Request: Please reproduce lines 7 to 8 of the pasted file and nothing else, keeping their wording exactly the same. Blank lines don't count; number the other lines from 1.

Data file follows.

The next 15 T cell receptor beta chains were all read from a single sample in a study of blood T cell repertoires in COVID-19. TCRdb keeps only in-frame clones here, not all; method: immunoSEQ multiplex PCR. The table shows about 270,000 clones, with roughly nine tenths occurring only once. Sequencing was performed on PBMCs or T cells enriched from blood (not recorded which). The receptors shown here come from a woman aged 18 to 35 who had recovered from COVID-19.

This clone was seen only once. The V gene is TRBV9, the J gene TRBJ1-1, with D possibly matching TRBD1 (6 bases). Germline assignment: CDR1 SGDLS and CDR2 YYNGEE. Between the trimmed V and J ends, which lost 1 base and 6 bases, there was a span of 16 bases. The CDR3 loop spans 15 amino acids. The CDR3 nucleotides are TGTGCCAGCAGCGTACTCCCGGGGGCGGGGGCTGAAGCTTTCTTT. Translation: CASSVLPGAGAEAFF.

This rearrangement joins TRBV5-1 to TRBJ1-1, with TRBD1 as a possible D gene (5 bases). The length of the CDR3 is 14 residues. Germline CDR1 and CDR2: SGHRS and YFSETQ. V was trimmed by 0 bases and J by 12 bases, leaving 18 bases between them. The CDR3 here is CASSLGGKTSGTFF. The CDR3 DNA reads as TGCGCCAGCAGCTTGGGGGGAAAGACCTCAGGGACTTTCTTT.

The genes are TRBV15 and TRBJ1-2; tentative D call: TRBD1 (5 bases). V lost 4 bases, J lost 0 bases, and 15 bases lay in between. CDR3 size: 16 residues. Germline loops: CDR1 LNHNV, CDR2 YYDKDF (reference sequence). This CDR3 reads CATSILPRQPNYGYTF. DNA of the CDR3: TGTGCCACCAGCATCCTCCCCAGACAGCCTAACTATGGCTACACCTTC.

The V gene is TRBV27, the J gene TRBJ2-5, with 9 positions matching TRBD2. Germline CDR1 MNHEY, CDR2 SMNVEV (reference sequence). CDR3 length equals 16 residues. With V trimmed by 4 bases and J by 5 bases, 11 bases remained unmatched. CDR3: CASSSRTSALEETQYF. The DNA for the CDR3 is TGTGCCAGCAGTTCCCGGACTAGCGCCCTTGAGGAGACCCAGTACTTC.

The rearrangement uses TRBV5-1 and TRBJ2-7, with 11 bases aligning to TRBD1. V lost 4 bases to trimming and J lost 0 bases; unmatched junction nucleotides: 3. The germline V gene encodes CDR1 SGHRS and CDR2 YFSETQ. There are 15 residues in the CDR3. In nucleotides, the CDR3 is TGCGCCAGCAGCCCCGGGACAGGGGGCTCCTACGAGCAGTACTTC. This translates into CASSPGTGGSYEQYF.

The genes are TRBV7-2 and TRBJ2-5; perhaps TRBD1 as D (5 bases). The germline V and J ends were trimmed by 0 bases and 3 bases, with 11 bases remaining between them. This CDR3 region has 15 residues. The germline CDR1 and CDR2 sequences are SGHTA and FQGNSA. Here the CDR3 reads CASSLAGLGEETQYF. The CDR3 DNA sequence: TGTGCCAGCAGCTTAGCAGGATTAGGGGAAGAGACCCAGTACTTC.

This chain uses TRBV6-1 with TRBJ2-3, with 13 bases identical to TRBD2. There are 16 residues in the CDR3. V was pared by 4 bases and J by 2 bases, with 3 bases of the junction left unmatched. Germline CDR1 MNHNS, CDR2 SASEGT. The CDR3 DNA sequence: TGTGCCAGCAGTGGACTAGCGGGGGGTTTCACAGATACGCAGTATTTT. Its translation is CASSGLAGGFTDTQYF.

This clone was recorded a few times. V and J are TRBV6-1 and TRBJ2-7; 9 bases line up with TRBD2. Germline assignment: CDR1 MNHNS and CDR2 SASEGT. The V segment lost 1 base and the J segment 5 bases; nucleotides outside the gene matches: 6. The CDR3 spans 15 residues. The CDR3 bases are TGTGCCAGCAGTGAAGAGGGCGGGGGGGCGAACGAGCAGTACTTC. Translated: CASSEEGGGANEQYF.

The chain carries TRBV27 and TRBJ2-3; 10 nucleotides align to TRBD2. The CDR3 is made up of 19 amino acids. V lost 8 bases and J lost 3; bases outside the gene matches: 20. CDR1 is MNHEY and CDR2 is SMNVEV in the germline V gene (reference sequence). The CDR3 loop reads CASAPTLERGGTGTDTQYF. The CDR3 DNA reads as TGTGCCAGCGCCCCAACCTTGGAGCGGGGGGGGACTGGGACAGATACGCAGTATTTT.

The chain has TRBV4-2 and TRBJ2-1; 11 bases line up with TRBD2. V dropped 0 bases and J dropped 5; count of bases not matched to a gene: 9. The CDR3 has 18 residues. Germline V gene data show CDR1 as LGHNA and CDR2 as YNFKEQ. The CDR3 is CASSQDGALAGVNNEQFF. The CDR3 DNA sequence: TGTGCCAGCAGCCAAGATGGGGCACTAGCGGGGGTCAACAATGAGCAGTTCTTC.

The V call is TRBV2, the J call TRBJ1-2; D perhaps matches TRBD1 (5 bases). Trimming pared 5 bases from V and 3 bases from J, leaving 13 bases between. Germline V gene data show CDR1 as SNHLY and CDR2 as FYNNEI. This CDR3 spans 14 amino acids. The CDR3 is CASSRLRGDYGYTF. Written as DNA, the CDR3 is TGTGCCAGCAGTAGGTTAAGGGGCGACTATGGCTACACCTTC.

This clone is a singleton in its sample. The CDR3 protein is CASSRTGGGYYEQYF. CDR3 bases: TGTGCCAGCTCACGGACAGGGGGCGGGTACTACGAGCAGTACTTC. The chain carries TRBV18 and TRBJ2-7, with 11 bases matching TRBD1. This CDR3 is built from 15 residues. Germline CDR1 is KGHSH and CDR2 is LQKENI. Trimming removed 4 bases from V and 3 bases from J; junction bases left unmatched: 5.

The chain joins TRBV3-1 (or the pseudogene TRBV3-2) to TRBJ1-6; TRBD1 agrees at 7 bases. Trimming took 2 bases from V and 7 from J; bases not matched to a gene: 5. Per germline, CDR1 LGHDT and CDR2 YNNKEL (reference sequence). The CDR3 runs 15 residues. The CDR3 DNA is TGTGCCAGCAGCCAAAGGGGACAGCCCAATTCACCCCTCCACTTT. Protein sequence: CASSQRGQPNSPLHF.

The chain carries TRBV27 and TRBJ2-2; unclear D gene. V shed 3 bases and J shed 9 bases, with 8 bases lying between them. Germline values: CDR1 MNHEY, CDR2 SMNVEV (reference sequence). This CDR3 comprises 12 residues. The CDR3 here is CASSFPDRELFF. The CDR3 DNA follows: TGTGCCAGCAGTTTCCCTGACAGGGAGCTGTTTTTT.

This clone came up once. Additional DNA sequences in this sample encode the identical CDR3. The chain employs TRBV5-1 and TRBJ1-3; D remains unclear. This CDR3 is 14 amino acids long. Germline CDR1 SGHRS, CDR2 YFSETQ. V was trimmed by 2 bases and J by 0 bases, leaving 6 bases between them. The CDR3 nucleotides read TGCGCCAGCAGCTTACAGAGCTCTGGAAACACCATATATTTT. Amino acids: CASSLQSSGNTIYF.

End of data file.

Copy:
The genes are TRBV7-2 and TRBJ2-5; perhaps TRBD1 as D (5 bases). The germline V and J ends were trimmed by 0 bases and 3 bases, with 11 bases remaining between them. This CDR3 region has 15 residues. The germline CDR1 and CDR2 sequences are SGHTA and FQGNSA. Here the CDR3 reads CASSLAGLGEETQYF. The CDR3 DNA sequence: TGTGCCAGCAGCTTAGCAGGATTAGGGGAAGAGACCCAGTACTTC.

This chain uses TRBV6-1 with TRBJ2-3, with 13 bases identical to TRBD2. There are 16 residues in the CDR3. V was pared by 4 bases and J by 2 bases, with 3 bases of the junction left unmatched. Germline CDR1 MNHNS, CDR2 SASEGT. The CDR3 DNA sequence: TGTGCCAGCAGTGGACTAGCGGGGGGTTTCACAGATACGCAGTATTTT. Its translation is CASSGLAGGFTDTQYF.